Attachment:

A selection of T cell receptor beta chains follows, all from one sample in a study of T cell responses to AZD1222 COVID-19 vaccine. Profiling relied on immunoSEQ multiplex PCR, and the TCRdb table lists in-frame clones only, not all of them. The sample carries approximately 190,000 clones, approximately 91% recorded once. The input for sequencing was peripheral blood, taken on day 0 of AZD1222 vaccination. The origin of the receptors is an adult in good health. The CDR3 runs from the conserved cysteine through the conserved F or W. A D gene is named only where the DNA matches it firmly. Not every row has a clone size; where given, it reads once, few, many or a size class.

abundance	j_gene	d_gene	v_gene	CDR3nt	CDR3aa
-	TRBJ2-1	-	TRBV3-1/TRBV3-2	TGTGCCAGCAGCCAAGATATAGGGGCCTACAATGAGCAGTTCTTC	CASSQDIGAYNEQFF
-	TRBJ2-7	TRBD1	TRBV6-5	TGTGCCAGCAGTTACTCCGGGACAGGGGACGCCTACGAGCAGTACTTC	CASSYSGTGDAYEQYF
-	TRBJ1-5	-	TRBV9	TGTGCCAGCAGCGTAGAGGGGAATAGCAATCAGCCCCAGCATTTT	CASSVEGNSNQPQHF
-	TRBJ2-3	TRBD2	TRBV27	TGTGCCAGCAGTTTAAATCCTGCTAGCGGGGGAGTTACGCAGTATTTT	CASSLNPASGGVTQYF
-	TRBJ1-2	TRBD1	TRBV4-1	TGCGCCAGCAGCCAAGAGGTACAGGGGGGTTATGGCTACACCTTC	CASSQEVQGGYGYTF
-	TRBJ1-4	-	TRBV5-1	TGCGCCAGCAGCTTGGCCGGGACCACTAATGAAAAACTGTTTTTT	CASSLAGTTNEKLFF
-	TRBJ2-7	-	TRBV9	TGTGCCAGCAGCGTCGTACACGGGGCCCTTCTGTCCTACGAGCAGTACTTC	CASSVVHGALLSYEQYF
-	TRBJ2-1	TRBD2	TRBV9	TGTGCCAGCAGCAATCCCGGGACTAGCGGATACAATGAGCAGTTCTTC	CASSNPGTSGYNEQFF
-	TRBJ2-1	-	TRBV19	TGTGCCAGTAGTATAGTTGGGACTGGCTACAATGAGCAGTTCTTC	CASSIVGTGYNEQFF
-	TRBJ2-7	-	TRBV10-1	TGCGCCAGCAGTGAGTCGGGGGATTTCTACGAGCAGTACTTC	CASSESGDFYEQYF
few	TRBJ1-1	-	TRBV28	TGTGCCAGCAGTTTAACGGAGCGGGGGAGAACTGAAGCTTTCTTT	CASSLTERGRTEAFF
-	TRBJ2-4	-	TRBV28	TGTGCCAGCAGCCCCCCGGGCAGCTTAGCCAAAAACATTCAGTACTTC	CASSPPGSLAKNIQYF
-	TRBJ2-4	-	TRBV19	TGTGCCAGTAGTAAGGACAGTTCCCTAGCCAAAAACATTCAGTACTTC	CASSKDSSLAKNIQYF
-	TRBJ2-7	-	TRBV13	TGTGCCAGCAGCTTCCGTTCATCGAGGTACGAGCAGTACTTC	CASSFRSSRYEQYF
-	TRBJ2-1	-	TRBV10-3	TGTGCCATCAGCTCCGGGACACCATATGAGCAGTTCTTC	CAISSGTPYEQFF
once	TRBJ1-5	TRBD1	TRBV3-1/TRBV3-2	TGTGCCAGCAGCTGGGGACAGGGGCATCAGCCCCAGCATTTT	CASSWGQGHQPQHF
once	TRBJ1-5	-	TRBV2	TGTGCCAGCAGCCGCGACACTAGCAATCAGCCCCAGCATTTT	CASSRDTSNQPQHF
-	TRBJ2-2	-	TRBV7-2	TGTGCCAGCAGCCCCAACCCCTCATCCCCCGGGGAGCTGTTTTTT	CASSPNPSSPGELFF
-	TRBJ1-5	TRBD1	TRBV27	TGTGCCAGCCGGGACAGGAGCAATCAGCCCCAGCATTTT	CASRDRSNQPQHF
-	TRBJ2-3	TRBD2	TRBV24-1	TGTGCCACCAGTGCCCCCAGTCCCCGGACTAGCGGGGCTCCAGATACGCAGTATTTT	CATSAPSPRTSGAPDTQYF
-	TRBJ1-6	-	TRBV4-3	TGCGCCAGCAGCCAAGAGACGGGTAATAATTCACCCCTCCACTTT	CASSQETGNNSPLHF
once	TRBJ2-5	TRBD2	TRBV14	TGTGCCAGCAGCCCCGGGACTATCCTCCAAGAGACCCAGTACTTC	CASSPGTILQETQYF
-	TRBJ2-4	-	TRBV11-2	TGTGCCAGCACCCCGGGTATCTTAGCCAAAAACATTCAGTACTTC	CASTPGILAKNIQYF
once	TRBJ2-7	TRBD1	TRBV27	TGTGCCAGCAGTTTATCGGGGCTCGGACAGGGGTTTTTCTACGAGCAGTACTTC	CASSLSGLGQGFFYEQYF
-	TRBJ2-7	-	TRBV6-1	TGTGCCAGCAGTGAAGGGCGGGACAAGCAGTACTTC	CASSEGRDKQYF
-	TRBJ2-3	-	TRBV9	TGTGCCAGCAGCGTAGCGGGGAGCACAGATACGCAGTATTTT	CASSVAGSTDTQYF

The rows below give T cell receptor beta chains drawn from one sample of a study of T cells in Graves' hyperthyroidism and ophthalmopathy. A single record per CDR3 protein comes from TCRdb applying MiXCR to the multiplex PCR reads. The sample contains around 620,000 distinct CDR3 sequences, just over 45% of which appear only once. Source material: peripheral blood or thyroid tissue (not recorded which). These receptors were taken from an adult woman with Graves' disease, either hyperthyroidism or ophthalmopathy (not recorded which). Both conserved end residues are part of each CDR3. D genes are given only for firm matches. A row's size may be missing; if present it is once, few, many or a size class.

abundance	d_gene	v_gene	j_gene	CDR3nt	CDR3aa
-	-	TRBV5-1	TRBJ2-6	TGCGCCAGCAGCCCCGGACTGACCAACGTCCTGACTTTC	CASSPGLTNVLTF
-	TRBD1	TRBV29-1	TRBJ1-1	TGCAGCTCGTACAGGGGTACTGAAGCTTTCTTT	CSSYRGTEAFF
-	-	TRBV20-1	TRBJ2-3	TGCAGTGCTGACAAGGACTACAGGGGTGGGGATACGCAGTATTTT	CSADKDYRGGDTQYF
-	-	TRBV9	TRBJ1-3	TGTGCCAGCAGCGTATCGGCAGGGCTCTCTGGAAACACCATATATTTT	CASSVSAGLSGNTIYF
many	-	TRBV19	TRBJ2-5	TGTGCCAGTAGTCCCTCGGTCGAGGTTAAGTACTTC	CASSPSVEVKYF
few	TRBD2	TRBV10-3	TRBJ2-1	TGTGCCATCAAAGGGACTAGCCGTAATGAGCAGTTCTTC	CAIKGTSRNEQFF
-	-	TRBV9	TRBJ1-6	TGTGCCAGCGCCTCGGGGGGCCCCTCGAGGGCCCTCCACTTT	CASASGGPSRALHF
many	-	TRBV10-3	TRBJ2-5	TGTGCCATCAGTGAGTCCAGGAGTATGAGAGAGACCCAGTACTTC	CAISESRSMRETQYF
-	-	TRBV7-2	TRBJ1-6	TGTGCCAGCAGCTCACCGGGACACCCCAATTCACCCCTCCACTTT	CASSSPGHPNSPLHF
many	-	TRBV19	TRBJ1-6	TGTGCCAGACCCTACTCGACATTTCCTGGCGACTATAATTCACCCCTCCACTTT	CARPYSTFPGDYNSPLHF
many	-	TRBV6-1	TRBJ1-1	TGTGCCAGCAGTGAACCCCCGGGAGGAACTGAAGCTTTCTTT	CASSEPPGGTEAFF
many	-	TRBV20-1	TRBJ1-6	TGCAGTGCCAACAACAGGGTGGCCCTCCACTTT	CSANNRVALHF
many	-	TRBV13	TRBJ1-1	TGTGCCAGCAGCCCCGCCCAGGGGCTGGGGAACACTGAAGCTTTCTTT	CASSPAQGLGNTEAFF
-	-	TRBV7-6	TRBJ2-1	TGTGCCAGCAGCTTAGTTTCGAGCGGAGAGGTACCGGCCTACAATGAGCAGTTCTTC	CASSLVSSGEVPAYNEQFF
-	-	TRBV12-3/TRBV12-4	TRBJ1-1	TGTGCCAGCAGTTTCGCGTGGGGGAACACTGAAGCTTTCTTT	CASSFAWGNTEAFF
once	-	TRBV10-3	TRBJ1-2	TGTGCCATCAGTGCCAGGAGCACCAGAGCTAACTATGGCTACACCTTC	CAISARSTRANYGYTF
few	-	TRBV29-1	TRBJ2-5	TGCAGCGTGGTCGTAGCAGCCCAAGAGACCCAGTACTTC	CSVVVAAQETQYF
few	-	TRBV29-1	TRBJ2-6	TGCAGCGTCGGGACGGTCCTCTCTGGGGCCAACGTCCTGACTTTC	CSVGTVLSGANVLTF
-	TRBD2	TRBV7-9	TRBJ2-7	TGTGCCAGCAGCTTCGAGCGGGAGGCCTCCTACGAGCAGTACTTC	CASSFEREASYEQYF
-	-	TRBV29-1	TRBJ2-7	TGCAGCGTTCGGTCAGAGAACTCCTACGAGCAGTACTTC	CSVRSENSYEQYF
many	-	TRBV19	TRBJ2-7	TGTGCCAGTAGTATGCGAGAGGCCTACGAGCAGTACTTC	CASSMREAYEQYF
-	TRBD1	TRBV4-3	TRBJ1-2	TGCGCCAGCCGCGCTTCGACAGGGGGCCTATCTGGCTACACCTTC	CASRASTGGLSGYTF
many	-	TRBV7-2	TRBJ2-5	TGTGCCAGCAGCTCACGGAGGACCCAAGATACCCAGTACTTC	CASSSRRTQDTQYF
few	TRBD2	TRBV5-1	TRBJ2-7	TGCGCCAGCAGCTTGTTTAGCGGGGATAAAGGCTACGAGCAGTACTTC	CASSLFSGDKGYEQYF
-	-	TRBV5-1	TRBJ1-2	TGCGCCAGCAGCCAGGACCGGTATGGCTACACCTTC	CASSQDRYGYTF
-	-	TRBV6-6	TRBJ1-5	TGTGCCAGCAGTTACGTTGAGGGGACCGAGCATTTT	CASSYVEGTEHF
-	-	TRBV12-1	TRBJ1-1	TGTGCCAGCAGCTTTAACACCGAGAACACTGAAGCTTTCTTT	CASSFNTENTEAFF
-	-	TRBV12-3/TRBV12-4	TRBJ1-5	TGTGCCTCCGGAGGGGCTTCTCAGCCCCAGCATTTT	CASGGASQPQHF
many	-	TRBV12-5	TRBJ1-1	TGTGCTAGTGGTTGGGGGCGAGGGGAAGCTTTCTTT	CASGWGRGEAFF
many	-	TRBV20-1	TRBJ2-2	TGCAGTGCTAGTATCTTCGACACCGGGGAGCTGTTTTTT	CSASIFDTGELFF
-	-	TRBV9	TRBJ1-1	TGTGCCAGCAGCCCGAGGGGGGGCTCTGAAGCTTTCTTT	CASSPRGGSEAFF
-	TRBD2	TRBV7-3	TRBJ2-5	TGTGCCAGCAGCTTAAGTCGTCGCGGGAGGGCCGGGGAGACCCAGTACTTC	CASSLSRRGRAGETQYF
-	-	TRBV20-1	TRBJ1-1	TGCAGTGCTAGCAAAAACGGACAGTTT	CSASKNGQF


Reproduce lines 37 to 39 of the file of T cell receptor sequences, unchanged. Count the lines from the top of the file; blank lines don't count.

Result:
-	-	TRBV9	TRBJ1-6	TGTGCCAGCGCCTCGGGGGGCCCCTCGAGGGCCCTCCACTTT	CASASGGPSRALHF
many	-	TRBV10-3	TRBJ2-5	TGTGCCATCAGTGAGTCCAGGAGTATGAGAGAGACCCAGTACTTC	CAISESRSMRETQYF
-	-	TRBV7-2	TRBJ1-6	TGTGCCAGCAGCTCACCGGGACACCCCAATTCACCCCTCCACTTT	CASSSPGHPNSPLHF